Spa-Francorchamps, Belgium, and the highest point of one of the most famous and awe-inspiring race tracks on the planet.
At the end of the Kemmel Straight, Porsches turn and pass by on the hallowed Tarmac having climbed the steep slope of Eau Rouge, exited Raidillon and torn down the long straight. The cars tumble through Kemmel before braking hard to plunge into the chicane and Les Combes.
A few decades ago this chicane didn’t even exist; instead, the drivers continued on and arced left, at full speed, to dive into the 14.1km – 8.75 miles – of the old circuit from this spot where we sit, with hands on the steering wheel of an American automotive icon: a Shelby GT500 KR.
With a quarter-turn of the key, the mighty Cobra Jet V8 snorts into its cavernous rumble, all seven litres of it, with a four-barrel Holley 735cfm carb providing a carefully metred supply of fuel and fresh air.
The engine, revised and corrected by Carroll Shelby’s team in 1968, certainly knows how to make itself heard.
This particular GT500 KR – the last two letters announcing to all that it is the ‘King of the Road’ – spent a large proportion of its life back home in the USA, basking under the Californian sun.
Completely original, even down to the paint, it presents the marks of time in the form of discreet cracks and blemishes. To fix them or to treat this car to a new livery would lose one of its greatest assets, its unique patina.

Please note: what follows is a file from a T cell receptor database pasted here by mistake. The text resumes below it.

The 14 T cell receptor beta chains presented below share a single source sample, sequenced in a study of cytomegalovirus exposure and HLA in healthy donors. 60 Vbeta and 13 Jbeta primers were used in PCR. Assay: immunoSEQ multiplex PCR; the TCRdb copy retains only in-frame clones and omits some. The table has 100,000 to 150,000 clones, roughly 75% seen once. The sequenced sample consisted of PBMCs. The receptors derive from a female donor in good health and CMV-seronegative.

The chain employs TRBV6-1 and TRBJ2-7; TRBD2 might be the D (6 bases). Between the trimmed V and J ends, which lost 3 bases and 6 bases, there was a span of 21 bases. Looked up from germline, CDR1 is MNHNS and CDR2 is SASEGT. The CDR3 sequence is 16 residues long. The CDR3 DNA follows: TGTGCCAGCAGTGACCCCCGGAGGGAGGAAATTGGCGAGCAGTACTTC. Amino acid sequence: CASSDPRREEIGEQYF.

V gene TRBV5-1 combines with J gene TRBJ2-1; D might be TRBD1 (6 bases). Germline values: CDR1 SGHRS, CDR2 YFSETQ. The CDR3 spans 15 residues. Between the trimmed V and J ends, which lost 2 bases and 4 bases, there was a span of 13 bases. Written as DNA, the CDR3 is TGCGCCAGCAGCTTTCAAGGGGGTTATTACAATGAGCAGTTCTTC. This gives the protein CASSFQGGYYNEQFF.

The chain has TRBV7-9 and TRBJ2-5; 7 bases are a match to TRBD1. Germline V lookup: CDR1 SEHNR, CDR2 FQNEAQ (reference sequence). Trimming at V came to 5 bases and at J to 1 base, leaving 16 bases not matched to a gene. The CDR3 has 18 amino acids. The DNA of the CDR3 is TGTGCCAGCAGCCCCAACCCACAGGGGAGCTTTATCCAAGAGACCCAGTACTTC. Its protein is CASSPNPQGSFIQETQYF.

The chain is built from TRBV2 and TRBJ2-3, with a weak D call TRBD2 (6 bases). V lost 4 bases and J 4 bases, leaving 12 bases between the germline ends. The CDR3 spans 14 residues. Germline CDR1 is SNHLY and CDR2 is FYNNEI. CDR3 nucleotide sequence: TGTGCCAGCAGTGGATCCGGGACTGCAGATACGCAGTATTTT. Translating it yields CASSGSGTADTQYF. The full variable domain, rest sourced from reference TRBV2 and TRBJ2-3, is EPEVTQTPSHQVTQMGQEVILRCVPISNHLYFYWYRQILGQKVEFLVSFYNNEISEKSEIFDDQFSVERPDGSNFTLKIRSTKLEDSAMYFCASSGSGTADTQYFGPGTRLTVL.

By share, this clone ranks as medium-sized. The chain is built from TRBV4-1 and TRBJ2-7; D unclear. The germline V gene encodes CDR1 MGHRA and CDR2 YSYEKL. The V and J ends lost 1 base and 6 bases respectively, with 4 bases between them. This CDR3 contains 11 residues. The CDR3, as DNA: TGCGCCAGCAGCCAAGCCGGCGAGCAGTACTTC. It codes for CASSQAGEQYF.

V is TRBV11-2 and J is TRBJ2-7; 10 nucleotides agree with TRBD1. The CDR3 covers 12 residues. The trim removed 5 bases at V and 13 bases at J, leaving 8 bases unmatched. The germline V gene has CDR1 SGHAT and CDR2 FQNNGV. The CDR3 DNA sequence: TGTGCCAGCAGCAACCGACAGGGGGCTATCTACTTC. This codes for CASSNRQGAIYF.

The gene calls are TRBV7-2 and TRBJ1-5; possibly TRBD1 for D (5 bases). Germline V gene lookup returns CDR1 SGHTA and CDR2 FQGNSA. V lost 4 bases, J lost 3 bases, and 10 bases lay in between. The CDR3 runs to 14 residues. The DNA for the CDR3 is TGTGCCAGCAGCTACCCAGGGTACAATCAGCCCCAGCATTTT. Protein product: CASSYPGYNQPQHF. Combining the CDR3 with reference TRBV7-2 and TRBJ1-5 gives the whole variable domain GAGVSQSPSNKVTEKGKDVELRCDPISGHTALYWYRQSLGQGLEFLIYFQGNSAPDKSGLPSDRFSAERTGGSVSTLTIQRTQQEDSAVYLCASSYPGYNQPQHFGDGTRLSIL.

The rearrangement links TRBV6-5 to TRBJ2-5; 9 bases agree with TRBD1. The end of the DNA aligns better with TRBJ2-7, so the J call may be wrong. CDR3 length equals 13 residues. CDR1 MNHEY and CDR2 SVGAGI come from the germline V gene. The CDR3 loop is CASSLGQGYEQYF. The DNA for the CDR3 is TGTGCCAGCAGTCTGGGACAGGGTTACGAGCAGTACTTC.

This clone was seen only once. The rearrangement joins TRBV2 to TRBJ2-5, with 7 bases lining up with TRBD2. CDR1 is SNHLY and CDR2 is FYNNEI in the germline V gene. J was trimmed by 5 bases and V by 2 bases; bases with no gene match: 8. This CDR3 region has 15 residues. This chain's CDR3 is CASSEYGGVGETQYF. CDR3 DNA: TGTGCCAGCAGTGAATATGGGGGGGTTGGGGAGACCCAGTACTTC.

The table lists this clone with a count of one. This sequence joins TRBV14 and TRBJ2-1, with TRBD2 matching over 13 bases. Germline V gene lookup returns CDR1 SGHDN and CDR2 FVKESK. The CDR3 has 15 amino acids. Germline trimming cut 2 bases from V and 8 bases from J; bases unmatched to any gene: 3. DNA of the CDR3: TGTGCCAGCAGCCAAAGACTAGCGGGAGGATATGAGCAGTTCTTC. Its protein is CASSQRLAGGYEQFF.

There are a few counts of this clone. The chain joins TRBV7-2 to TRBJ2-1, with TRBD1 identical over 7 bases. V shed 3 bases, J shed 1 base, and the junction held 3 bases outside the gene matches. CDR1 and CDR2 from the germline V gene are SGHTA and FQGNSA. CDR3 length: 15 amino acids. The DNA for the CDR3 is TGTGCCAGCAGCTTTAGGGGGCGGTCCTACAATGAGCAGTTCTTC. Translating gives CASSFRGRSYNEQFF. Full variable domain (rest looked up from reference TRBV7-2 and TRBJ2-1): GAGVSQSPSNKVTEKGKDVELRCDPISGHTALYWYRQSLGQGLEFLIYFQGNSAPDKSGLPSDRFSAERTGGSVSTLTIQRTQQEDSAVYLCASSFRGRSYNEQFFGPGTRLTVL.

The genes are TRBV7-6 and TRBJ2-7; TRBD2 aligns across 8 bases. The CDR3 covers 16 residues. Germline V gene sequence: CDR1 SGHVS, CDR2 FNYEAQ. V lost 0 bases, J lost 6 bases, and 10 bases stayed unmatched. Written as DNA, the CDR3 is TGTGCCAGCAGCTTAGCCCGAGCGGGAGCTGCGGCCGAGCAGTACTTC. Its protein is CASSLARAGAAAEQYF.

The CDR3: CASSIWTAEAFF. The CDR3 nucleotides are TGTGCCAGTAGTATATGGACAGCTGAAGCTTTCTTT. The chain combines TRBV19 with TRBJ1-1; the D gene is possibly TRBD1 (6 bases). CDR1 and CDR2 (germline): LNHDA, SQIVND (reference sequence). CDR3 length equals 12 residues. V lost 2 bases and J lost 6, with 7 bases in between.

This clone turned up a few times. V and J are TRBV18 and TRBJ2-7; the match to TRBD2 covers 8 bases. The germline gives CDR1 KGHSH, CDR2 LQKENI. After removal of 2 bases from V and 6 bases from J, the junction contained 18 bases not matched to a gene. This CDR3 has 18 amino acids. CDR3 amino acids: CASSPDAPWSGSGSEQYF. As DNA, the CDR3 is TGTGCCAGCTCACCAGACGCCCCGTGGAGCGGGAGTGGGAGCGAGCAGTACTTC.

The interior is also in factory condition, with its black seats that combine leather and vinyl, its padded steering wheel and wood-effect dash representing the most luxurious standards of Ford production at the time.
On the glovebox, meanwhile, in bright white ink, is the signature of Shelby himself – an addition no doubt coaxed from the brilliant Texan by a previous owner.
The original Mustang was launched on 17 April 1964, and became such a success that Ford’s US showrooms were overwhelmed by crowds.
And the orders followed: 25,000 at the end of the first day, 400,000 by 31 December, and a million examples produced by February 1966.
Ford’s modest target for the first year had been to build just 100,000 Mustangs.
The first ‘pony car’ lacked power, though, so Lee Iacocca, the father of the project, turned to Shelby to try to counter the competition’s recently launched muscle cars, such as the Pontiac GTO and Plymouth Barracuda.
But when Iacocca called the former Le Mans winner in 1964 to ask him to develop a competition version of the new Mustang, the no-nonsense Shelby uttered the immortal line: “Lee, I can’t turn a mule into a racehorse!”
Despite his protestations, Shelby’s team got to work lightening the bodywork and modifying the suspension and brakes.
Importantly, he also increased the power of the 289cu in V8 that was already being used in the Cobra from around 270bhp to a useful 306bhp.
The rear bench was deleted to turn the GT350 into a two-seater, which was vital to comply with competition regulations: the objective was to produce the 100 minimum units necessary for homologation in the B/Production category of the Sports Car Club of America Championship.
That goal was soon surpassed and left behind as a distant milestone, with a total of 561 units produced, including 36 GT350R – for Race – versions.